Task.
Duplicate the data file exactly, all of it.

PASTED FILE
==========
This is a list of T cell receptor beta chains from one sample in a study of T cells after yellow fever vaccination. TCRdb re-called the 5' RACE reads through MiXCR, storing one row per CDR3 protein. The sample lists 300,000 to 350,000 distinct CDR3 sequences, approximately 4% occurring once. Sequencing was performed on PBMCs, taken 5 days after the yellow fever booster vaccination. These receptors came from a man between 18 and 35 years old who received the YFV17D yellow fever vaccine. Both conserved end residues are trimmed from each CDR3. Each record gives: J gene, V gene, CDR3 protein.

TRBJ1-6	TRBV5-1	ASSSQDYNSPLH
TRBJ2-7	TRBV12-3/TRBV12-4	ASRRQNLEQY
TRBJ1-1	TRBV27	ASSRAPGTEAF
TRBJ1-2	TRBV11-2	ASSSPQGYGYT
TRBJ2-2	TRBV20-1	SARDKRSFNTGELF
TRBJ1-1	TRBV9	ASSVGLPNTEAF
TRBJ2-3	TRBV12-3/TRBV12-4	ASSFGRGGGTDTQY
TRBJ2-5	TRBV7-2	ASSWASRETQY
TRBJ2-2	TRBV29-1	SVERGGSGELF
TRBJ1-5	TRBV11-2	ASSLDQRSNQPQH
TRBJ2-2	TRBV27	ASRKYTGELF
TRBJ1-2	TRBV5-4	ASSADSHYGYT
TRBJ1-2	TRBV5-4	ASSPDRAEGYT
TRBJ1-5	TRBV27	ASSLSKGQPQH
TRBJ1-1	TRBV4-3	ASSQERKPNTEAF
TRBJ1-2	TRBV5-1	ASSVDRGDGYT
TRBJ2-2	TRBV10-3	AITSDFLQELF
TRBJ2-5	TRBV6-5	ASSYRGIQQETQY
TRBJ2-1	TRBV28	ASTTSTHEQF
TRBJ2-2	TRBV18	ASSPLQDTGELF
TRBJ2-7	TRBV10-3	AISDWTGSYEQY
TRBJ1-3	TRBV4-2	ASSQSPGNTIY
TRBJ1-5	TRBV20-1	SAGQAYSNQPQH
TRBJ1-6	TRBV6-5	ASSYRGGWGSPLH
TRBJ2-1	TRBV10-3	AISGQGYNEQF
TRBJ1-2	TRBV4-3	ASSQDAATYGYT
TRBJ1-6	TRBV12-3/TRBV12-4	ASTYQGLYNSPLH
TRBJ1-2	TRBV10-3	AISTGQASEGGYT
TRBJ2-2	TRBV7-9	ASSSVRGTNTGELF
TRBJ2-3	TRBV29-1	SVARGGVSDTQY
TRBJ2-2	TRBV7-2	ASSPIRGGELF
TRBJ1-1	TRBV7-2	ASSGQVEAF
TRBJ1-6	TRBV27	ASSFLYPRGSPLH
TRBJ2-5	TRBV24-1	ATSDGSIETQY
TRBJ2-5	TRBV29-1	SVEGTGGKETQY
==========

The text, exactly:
This is a list of T cell receptor beta chains from one sample in a study of T cells after yellow fever vaccination. TCRdb re-called the 5' RACE reads through MiXCR, storing one row per CDR3 protein. The sample lists 300,000 to 350,000 distinct CDR3 sequences, approximately 4% occurring once. Sequencing was performed on PBMCs, taken 5 days after the yellow fever booster vaccination. These receptors came from a man between 18 and 35 years old who received the YFV17D yellow fever vaccine. Both conserved end residues are trimmed from each CDR3. Each record gives: J gene, V gene, CDR3 protein.

TRBJ1-6	TRBV5-1	ASSSQDYNSPLH
TRBJ2-7	TRBV12-3/TRBV12-4	ASRRQNLEQY
TRBJ1-1	TRBV27	ASSRAPGTEAF
TRBJ1-2	TRBV11-2	ASSSPQGYGYT
TRBJ2-2	TRBV20-1	SARDKRSFNTGELF
TRBJ1-1	TRBV9	ASSVGLPNTEAF
TRBJ2-3	TRBV12-3/TRBV12-4	ASSFGRGGGTDTQY
TRBJ2-5	TRBV7-2	ASSWASRETQY
TRBJ2-2	TRBV29-1	SVERGGSGELF
TRBJ1-5	TRBV11-2	ASSLDQRSNQPQH
TRBJ2-2	TRBV27	ASRKYTGELF
TRBJ1-2	TRBV5-4	ASSADSHYGYT
TRBJ1-2	TRBV5-4	ASSPDRAEGYT
TRBJ1-5	TRBV27	ASSLSKGQPQH
TRBJ1-1	TRBV4-3	ASSQERKPNTEAF
TRBJ1-2	TRBV5-1	ASSVDRGDGYT
TRBJ2-2	TRBV10-3	AITSDFLQELF
TRBJ2-5	TRBV6-5	ASSYRGIQQETQY
TRBJ2-1	TRBV28	ASTTSTHEQF
TRBJ2-2	TRBV18	ASSPLQDTGELF
TRBJ2-7	TRBV10-3	AISDWTGSYEQY
TRBJ1-3	TRBV4-2	ASSQSPGNTIY
TRBJ1-5	TRBV20-1	SAGQAYSNQPQH
TRBJ1-6	TRBV6-5	ASSYRGGWGSPLH
TRBJ2-1	TRBV10-3	AISGQGYNEQF
TRBJ1-2	TRBV4-3	ASSQDAATYGYT
TRBJ1-6	TRBV12-3/TRBV12-4	ASTYQGLYNSPLH
TRBJ1-2	TRBV10-3	AISTGQASEGGYT
TRBJ2-2	TRBV7-9	ASSSVRGTNTGELF
TRBJ2-3	TRBV29-1	SVARGGVSDTQY
TRBJ2-2	TRBV7-2	ASSPIRGGELF
TRBJ1-1	TRBV7-2	ASSGQVEAF
TRBJ1-6	TRBV27	ASSFLYPRGSPLH
TRBJ2-5	TRBV24-1	ATSDGSIETQY
TRBJ2-5	TRBV29-1	SVEGTGGKETQY